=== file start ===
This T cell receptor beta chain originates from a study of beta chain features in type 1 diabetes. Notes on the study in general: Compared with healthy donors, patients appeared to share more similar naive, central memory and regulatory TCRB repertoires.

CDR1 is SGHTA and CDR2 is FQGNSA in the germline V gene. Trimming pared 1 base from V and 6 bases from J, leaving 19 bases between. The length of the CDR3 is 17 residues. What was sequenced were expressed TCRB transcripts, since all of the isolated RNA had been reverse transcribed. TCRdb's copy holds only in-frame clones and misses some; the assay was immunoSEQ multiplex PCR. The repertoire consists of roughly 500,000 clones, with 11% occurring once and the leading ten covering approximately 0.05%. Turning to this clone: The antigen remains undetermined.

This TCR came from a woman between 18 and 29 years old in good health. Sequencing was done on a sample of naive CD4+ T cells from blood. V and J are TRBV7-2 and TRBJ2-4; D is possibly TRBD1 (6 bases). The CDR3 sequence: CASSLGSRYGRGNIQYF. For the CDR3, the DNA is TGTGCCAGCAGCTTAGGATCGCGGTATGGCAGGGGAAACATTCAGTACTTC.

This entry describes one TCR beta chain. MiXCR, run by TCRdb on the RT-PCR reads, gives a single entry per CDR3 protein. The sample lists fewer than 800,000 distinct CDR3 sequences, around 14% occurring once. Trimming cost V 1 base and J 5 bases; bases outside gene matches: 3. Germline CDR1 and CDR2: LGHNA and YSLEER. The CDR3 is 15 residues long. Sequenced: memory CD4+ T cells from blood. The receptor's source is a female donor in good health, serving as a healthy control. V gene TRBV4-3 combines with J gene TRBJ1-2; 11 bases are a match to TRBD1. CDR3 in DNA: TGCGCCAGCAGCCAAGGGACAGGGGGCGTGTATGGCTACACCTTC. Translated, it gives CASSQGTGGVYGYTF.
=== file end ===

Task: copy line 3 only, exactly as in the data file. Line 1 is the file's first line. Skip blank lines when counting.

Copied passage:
This TCR came from a woman between 18 and 29 years old in good health. Sequencing was done on a sample of naive CD4+ T cells from blood. V and J are TRBV7-2 and TRBJ2-4; D is possibly TRBD1 (6 bases). The CDR3 sequence: CASSLGSRYGRGNIQYF. For the CDR3, the DNA is TGTGCCAGCAGCTTAGGATCGCGGTATGGCAGGGGAAACATTCAGTACTTC.